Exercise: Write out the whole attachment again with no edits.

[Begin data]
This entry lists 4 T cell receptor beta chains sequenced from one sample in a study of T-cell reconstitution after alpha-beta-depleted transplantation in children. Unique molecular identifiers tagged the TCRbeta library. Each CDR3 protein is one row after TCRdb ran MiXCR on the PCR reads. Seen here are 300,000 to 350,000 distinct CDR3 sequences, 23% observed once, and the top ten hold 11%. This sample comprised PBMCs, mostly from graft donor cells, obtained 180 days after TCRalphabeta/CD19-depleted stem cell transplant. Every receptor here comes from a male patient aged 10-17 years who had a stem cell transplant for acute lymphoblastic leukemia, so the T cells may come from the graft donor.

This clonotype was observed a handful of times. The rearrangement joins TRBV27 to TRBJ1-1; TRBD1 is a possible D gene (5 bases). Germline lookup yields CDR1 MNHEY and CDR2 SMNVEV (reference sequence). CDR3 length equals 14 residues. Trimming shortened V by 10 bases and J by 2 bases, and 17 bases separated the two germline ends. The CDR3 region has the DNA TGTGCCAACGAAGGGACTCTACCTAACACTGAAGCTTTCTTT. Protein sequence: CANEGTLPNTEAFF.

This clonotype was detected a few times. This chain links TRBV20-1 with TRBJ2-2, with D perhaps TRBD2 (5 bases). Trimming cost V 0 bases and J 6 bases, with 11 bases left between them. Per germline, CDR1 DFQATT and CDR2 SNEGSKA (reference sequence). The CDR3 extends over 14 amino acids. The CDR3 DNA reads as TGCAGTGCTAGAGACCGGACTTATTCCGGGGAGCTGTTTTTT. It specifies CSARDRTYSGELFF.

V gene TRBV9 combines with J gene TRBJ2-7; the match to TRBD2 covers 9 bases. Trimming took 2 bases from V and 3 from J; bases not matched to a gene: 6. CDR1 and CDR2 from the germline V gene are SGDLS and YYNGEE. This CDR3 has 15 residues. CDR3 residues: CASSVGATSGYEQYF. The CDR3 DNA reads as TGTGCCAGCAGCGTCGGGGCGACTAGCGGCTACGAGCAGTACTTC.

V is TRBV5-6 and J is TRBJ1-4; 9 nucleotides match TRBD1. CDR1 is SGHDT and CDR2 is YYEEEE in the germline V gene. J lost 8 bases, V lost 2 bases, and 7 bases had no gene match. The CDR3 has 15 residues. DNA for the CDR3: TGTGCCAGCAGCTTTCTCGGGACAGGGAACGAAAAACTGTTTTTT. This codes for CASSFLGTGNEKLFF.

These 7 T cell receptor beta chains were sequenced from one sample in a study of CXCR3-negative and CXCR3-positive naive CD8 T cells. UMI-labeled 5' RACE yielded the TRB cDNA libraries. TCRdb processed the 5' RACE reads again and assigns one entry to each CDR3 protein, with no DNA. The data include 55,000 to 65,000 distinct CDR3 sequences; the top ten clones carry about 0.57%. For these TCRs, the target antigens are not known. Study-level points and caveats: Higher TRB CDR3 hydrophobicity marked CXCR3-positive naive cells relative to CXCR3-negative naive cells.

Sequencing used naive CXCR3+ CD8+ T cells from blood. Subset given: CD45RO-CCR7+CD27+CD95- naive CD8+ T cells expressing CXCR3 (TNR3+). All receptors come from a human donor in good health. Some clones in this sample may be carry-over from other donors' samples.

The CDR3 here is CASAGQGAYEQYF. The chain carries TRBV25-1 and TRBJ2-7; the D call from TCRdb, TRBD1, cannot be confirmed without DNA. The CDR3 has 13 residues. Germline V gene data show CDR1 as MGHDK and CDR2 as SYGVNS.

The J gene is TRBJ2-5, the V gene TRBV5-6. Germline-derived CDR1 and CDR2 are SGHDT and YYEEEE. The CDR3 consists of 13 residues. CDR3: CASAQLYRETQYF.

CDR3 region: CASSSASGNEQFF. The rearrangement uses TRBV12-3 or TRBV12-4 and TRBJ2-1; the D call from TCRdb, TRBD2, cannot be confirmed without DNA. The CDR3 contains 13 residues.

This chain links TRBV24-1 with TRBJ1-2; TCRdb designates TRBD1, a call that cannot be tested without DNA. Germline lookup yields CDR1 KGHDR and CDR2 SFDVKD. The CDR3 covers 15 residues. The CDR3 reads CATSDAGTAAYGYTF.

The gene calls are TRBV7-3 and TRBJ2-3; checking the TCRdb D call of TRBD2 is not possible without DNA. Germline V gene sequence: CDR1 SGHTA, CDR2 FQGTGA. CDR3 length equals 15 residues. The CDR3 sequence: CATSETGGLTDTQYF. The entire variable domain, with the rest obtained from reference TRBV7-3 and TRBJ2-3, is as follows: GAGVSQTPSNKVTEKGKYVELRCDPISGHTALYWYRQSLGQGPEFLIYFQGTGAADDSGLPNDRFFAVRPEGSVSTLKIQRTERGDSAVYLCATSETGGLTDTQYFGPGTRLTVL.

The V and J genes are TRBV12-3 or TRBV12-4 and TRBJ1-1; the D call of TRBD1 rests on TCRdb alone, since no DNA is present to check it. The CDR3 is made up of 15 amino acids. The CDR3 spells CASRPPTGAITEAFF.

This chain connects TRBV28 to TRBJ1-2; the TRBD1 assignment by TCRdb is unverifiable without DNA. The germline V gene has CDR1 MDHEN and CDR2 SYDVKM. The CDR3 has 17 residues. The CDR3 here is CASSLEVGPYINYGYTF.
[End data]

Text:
This entry lists 4 T cell receptor beta chains sequenced from one sample in a study of T-cell reconstitution after alpha-beta-depleted transplantation in children. Unique molecular identifiers tagged the TCRbeta library. Each CDR3 protein is one row after TCRdb ran MiXCR on the PCR reads. Seen here are 300,000 to 350,000 distinct CDR3 sequences, 23% observed once, and the top ten hold 11%. This sample comprised PBMCs, mostly from graft donor cells, obtained 180 days after TCRalphabeta/CD19-depleted stem cell transplant. Every receptor here comes from a male patient aged 10-17 years who had a stem cell transplant for acute lymphoblastic leukemia, so the T cells may come from the graft donor.

This clonotype was observed a handful of times. The rearrangement joins TRBV27 to TRBJ1-1; TRBD1 is a possible D gene (5 bases). Germline lookup yields CDR1 MNHEY and CDR2 SMNVEV (reference sequence). CDR3 length equals 14 residues. Trimming shortened V by 10 bases and J by 2 bases, and 17 bases separated the two germline ends. The CDR3 region has the DNA TGTGCCAACGAAGGGACTCTACCTAACACTGAAGCTTTCTTT. Protein sequence: CANEGTLPNTEAFF.

This clonotype was detected a few times. This chain links TRBV20-1 with TRBJ2-2, with D perhaps TRBD2 (5 bases). Trimming cost V 0 bases and J 6 bases, with 11 bases left between them. Per germline, CDR1 DFQATT and CDR2 SNEGSKA (reference sequence). The CDR3 extends over 14 amino acids. The CDR3 DNA reads as TGCAGTGCTAGAGACCGGACTTATTCCGGGGAGCTGTTTTTT. It specifies CSARDRTYSGELFF.

V gene TRBV9 combines with J gene TRBJ2-7; the match to TRBD2 covers 9 bases. Trimming took 2 bases from V and 3 from J; bases not matched to a gene: 6. CDR1 and CDR2 from the germline V gene are SGDLS and YYNGEE. This CDR3 has 15 residues. CDR3 residues: CASSVGATSGYEQYF. The CDR3 DNA reads as TGTGCCAGCAGCGTCGGGGCGACTAGCGGCTACGAGCAGTACTTC.

V is TRBV5-6 and J is TRBJ1-4; 9 nucleotides match TRBD1. CDR1 is SGHDT and CDR2 is YYEEEE in the germline V gene. J lost 8 bases, V lost 2 bases, and 7 bases had no gene match. The CDR3 has 15 residues. DNA for the CDR3: TGTGCCAGCAGCTTTCTCGGGACAGGGAACGAAAAACTGTTTTTT. This codes for CASSFLGTGNEKLFF.

These 7 T cell receptor beta chains were sequenced from one sample in a study of CXCR3-negative and CXCR3-positive naive CD8 T cells. UMI-labeled 5' RACE yielded the TRB cDNA libraries. TCRdb processed the 5' RACE reads again and assigns one entry to each CDR3 protein, with no DNA. The data include 55,000 to 65,000 distinct CDR3 sequences; the top ten clones carry about 0.57%. For these TCRs, the target antigens are not known. Study-level points and caveats: Higher TRB CDR3 hydrophobicity marked CXCR3-positive naive cells relative to CXCR3-negative naive cells.

Sequencing used naive CXCR3+ CD8+ T cells from blood. Subset given: CD45RO-CCR7+CD27+CD95- naive CD8+ T cells expressing CXCR3 (TNR3+). All receptors come from a human donor in good health. Some clones in this sample may be carry-over from other donors' samples.

The CDR3 here is CASAGQGAYEQYF. The chain carries TRBV25-1 and TRBJ2-7; the D call from TCRdb, TRBD1, cannot be confirmed without DNA. The CDR3 has 13 residues. Germline V gene data show CDR1 as MGHDK and CDR2 as SYGVNS.

The J gene is TRBJ2-5, the V gene TRBV5-6. Germline-derived CDR1 and CDR2 are SGHDT and YYEEEE. The CDR3 consists of 13 residues. CDR3: CASAQLYRETQYF.

CDR3 region: CASSSASGNEQFF. The rearrangement uses TRBV12-3 or TRBV12-4 and TRBJ2-1; the D call from TCRdb, TRBD2, cannot be confirmed without DNA. The CDR3 contains 13 residues.

This chain links TRBV24-1 with TRBJ1-2; TCRdb designates TRBD1, a call that cannot be tested without DNA. Germline lookup yields CDR1 KGHDR and CDR2 SFDVKD. The CDR3 covers 15 residues. The CDR3 reads CATSDAGTAAYGYTF.

The gene calls are TRBV7-3 and TRBJ2-3; checking the TCRdb D call of TRBD2 is not possible without DNA. Germline V gene sequence: CDR1 SGHTA, CDR2 FQGTGA. CDR3 length equals 15 residues. The CDR3 sequence: CATSETGGLTDTQYF. The entire variable domain, with the rest obtained from reference TRBV7-3 and TRBJ2-3, is as follows: GAGVSQTPSNKVTEKGKYVELRCDPISGHTALYWYRQSLGQGPEFLIYFQGTGAADDSGLPNDRFFAVRPEGSVSTLKIQRTERGDSAVYLCATSETGGLTDTQYFGPGTRLTVL.

The V and J genes are TRBV12-3 or TRBV12-4 and TRBJ1-1; the D call of TRBD1 rests on TCRdb alone, since no DNA is present to check it. The CDR3 is made up of 15 amino acids. The CDR3 spells CASRPPTGAITEAFF.

This chain connects TRBV28 to TRBJ1-2; the TRBD1 assignment by TCRdb is unverifiable without DNA. The germline V gene has CDR1 MDHEN and CDR2 SYDVKM. The CDR3 has 17 residues. The CDR3 here is CASSLEVGPYINYGYTF.